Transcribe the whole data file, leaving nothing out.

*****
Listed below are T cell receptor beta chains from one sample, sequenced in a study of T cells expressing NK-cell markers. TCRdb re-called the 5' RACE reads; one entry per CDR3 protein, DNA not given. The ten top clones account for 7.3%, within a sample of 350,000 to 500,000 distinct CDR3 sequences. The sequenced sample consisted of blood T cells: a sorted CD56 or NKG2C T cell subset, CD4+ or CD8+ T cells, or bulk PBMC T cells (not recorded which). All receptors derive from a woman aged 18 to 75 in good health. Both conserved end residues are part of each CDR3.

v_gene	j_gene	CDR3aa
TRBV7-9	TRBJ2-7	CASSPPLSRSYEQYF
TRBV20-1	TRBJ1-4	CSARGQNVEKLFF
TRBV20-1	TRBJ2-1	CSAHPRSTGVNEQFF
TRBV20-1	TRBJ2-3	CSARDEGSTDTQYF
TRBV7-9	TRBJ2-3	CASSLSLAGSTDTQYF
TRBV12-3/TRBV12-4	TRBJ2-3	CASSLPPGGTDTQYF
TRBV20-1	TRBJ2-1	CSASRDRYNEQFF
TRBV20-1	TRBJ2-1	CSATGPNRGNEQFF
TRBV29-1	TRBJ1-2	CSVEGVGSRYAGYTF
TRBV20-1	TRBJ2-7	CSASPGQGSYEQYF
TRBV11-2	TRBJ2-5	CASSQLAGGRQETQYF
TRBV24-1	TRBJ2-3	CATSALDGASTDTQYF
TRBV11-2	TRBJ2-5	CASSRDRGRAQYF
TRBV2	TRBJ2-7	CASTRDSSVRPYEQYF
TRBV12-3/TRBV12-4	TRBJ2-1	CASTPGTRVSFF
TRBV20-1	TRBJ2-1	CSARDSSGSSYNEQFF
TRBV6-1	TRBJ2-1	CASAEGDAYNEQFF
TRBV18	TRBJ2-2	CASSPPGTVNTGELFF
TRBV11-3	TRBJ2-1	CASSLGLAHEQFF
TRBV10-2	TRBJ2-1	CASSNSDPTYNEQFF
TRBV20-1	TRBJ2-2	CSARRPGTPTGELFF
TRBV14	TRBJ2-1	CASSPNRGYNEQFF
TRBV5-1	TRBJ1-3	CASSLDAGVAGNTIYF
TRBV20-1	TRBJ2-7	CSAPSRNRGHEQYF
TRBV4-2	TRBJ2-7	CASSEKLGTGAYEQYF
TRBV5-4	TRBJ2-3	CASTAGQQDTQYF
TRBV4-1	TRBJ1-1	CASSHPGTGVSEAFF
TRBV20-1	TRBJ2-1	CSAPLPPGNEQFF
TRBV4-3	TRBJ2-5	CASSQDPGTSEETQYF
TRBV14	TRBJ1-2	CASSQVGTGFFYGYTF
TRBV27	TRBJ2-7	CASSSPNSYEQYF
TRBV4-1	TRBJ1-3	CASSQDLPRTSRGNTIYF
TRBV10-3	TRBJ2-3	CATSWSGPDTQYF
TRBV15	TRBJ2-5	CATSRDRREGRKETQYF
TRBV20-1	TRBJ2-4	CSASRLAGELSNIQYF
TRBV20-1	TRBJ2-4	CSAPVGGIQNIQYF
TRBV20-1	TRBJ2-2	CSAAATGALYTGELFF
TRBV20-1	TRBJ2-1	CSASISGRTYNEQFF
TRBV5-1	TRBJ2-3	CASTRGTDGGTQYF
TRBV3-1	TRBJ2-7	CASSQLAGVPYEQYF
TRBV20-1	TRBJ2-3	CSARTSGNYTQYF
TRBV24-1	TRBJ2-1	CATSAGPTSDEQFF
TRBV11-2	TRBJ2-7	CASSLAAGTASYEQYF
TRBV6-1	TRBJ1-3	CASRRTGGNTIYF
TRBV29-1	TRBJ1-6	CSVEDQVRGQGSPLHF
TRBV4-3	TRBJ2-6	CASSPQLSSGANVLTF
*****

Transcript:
Listed below are T cell receptor beta chains from one sample, sequenced in a study of T cells expressing NK-cell markers. TCRdb re-called the 5' RACE reads; one entry per CDR3 protein, DNA not given. The ten top clones account for 7.3%, within a sample of 350,000 to 500,000 distinct CDR3 sequences. The sequenced sample consisted of blood T cells: a sorted CD56 or NKG2C T cell subset, CD4+ or CD8+ T cells, or bulk PBMC T cells (not recorded which). All receptors derive from a woman aged 18 to 75 in good health. Both conserved end residues are part of each CDR3.

v_gene	j_gene	CDR3aa
TRBV7-9	TRBJ2-7	CASSPPLSRSYEQYF
TRBV20-1	TRBJ1-4	CSARGQNVEKLFF
TRBV20-1	TRBJ2-1	CSAHPRSTGVNEQFF
TRBV20-1	TRBJ2-3	CSARDEGSTDTQYF
TRBV7-9	TRBJ2-3	CASSLSLAGSTDTQYF
TRBV12-3/TRBV12-4	TRBJ2-3	CASSLPPGGTDTQYF
TRBV20-1	TRBJ2-1	CSASRDRYNEQFF
TRBV20-1	TRBJ2-1	CSATGPNRGNEQFF
TRBV29-1	TRBJ1-2	CSVEGVGSRYAGYTF
TRBV20-1	TRBJ2-7	CSASPGQGSYEQYF
TRBV11-2	TRBJ2-5	CASSQLAGGRQETQYF
TRBV24-1	TRBJ2-3	CATSALDGASTDTQYF
TRBV11-2	TRBJ2-5	CASSRDRGRAQYF
TRBV2	TRBJ2-7	CASTRDSSVRPYEQYF
TRBV12-3/TRBV12-4	TRBJ2-1	CASTPGTRVSFF
TRBV20-1	TRBJ2-1	CSARDSSGSSYNEQFF
TRBV6-1	TRBJ2-1	CASAEGDAYNEQFF
TRBV18	TRBJ2-2	CASSPPGTVNTGELFF
TRBV11-3	TRBJ2-1	CASSLGLAHEQFF
TRBV10-2	TRBJ2-1	CASSNSDPTYNEQFF
TRBV20-1	TRBJ2-2	CSARRPGTPTGELFF
TRBV14	TRBJ2-1	CASSPNRGYNEQFF
TRBV5-1	TRBJ1-3	CASSLDAGVAGNTIYF
TRBV20-1	TRBJ2-7	CSAPSRNRGHEQYF
TRBV4-2	TRBJ2-7	CASSEKLGTGAYEQYF
TRBV5-4	TRBJ2-3	CASTAGQQDTQYF
TRBV4-1	TRBJ1-1	CASSHPGTGVSEAFF
TRBV20-1	TRBJ2-1	CSAPLPPGNEQFF
TRBV4-3	TRBJ2-5	CASSQDPGTSEETQYF
TRBV14	TRBJ1-2	CASSQVGTGFFYGYTF
TRBV27	TRBJ2-7	CASSSPNSYEQYF
TRBV4-1	TRBJ1-3	CASSQDLPRTSRGNTIYF
TRBV10-3	TRBJ2-3	CATSWSGPDTQYF
TRBV15	TRBJ2-5	CATSRDRREGRKETQYF
TRBV20-1	TRBJ2-4	CSASRLAGELSNIQYF
TRBV20-1	TRBJ2-4	CSAPVGGIQNIQYF
TRBV20-1	TRBJ2-2	CSAAATGALYTGELFF
TRBV20-1	TRBJ2-1	CSASISGRTYNEQFF
TRBV5-1	TRBJ2-3	CASTRGTDGGTQYF
TRBV3-1	TRBJ2-7	CASSQLAGVPYEQYF
TRBV20-1	TRBJ2-3	CSARTSGNYTQYF
TRBV24-1	TRBJ2-1	CATSAGPTSDEQFF
TRBV11-2	TRBJ2-7	CASSLAAGTASYEQYF
TRBV6-1	TRBJ1-3	CASRRTGGNTIYF
TRBV29-1	TRBJ1-6	CSVEDQVRGQGSPLHF
TRBV4-3	TRBJ2-6	CASSPQLSSGANVLTF